The Pennsylvania House of Representatives on Tuesday passed — for the fourth time this year — a measure that would open up a window in the commonwealth’s statute of limitations in order to allow survivors of childhood sexual abuse a two-year legal window to file suit.
House Bill 1 — which would create a ballot measure by which voters could approve an amendment to the state constitution allowing for the limitations window — was given final passage by a bipartisan vote of 147-54.
All of the chamber’s Democrats, and roughly half of its Republicans, voted in favor. The measure now faces likely inaction in the Senate, where GOP leadership has said that the limitations window will not be entertained unless packaged with two other constitutional amendments that have a sharp partisan divide.
The House last month passed House Bill 2 by a 134-67 vote, which would establish the limitations window by simple statute, without amending the constitution; HB1 is intended as a backstop against critics who have said the limitations window would otherwise be unconstitutional.
“Today we pass House Bill 1, sending the fourth piece of legislation over to the Senate to give victims what they’ve always wanted,” Rep. Mark Rozzi, D-Berks, the bill’s prime sponsor, said during floor remarks Tuesday.
This is “truth and justice, but most of all they want to expose their perpetrators to protect your children, your grandchildren,” Rozzi continued.
Rozzi – who served as House speaker earlier this year as a consensus nominee between Democrats and Republican leadership — has been open in discussing his own abuse as a teen by a Catholic priest.
Limitations window legislation has been sought in Harrisburg for years, largely on the heels of the abuse scandal in the Catholic church. The state’s landmark 2018 grand jury report documented over 1,000 cases of abuse by 300 Catholic priests in the commonwealth, and accused the church of shuffling priests between churches to conceal the problem.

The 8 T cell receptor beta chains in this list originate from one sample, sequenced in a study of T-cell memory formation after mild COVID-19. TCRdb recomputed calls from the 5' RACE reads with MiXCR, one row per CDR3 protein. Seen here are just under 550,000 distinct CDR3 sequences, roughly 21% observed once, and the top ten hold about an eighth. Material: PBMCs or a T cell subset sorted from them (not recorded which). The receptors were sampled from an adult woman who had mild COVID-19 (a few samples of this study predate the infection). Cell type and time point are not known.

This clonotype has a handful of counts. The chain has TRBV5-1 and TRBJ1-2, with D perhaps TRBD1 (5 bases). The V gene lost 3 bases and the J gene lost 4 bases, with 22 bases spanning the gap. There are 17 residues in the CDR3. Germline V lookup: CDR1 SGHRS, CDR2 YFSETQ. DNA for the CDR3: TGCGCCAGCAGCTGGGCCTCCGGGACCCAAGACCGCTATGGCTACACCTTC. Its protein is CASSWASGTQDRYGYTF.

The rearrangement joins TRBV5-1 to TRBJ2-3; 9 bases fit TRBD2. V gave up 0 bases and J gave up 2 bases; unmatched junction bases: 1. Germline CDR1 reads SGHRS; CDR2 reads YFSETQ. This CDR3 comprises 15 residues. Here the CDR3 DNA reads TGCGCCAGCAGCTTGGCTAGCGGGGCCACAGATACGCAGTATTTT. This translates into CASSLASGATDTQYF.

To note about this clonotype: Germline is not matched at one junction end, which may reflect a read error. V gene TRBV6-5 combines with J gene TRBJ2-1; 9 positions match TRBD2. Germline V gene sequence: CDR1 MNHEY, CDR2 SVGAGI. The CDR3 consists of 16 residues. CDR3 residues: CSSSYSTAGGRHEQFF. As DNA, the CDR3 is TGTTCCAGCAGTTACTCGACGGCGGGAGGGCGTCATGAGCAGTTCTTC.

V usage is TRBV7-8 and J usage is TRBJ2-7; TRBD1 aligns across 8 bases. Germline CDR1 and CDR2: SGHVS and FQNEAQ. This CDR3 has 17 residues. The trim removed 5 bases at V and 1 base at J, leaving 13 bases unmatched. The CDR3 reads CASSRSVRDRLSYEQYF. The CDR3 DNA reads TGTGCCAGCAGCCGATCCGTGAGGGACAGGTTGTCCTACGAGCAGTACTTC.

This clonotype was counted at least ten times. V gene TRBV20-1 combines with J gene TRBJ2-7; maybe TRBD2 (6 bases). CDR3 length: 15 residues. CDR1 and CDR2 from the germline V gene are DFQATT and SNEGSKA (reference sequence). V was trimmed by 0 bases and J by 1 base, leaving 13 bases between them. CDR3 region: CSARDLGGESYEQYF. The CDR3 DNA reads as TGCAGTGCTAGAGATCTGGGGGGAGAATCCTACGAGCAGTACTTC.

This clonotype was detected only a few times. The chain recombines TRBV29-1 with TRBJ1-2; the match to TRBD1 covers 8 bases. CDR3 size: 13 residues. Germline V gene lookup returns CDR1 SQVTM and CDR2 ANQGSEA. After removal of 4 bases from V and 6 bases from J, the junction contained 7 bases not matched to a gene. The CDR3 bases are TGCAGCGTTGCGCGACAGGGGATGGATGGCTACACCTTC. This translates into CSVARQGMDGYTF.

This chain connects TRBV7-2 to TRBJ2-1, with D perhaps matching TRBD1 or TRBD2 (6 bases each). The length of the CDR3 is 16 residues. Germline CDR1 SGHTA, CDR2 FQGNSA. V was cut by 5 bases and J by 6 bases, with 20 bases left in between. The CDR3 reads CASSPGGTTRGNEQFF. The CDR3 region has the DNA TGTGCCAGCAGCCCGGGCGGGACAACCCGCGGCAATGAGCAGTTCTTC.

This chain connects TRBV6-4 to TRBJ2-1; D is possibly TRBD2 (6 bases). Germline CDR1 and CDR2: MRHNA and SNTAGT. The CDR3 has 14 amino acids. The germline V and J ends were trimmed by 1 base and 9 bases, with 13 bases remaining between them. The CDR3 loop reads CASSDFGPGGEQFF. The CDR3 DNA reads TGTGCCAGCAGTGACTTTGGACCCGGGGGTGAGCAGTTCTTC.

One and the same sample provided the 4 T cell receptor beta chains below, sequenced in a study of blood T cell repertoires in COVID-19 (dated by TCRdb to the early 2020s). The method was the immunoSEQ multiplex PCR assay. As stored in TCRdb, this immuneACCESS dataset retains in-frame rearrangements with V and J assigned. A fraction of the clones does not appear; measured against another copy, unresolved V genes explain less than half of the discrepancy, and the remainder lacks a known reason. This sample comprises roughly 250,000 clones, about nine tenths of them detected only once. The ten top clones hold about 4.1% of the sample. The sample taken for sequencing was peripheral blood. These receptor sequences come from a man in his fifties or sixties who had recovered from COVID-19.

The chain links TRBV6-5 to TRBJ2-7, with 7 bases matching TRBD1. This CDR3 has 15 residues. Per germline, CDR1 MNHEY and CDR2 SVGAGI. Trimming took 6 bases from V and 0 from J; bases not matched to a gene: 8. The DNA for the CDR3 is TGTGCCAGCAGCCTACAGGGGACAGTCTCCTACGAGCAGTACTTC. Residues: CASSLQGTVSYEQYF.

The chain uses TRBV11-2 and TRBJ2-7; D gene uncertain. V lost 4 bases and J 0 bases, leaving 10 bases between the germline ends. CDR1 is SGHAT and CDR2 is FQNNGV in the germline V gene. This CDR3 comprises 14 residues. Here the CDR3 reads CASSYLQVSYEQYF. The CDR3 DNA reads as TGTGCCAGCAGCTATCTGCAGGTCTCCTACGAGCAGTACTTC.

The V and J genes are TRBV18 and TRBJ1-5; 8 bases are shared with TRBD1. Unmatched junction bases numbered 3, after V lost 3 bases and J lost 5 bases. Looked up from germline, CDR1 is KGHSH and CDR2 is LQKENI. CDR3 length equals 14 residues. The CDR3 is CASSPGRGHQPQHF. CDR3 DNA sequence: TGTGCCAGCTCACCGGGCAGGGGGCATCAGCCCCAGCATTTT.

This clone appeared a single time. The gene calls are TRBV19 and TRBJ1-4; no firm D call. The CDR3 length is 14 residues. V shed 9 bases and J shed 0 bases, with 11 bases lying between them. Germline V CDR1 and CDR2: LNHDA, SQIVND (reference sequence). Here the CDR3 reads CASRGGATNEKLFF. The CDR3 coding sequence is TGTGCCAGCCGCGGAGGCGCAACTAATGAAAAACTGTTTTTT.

Previous iterations of the legislation have been stymied either by political brinksmanship or, in 2020, a publication error by the Pennsylvania Department of State that kept the referendum off the ballot.
Pennsylvania statutes regarding the filing of civil cases have limitations which vary based on the type of incident, when it occurred, and the age of the victim — thus generating the call for a clean, unrestricted window to file cases in light of the broad scope of abuse in the Catholic church.
During meetings earlier this year, some House Republicans voiced objections to the measure on its face, questioning the wisdom of permitting cases where evidence may be decades old, and raising concerns about the financial impact.
Democrats have broadly rejected these arguments, as Rozzi did Tuesday, saying that in many cases “victims are getting pennies on the dollar. It’s never going to put their life back together.”
Rather, according to many proponents, the primary value is in allowing victims a chance to seek closure through an adjudicated process.
“There’s many days I say I wish I could take a putty knife and scrape it out of my head,” Rozzi said of his own memories of abuse.
The anticipated hold-up in the Senate, however, pertains to a partisan battle over matters unrelated to the abuse issue itself.
In January, the Republican majority in the Senate passed a bill that would allow for the constitutional creation of a limitations window, but that bill was packaged with two other constitutional amendment ballot measures – one that would create stricter voter ID requirements, and one which would give the legislature power to kill regulations without the governor’s consent.
Both measures were viewed by Democrats as GOP power-grabs, and the Democratic majority in the House passed rules limiting constitutional amendment bills to single subjects. House Democrats voted in committee to strip the two amendment referenda from the Senate bill.
On Monday, House Republicans moved to add the same ballot measures to the House limitations window bill, saying it was equally crucial to give voters a chance to be heard on voter ID and regulatory reform.
The motion was quashed on a party-line vote, with Rep. Matt Bradford, D-Montgomery, saying the rules “made it very clear that the days of Christmas-treeing constitutional amendments is over in this body.”
But Senate Majority Leader Joe Pittman, R-Indiana, has said the standalone statute of limitations reform amendment will be dead on arrival in the Senate without the inclusion of the other two amendment items.
“The House would be best served if they would pass Senate Bill 1 as we presented it to them,” Pittman said Monday.
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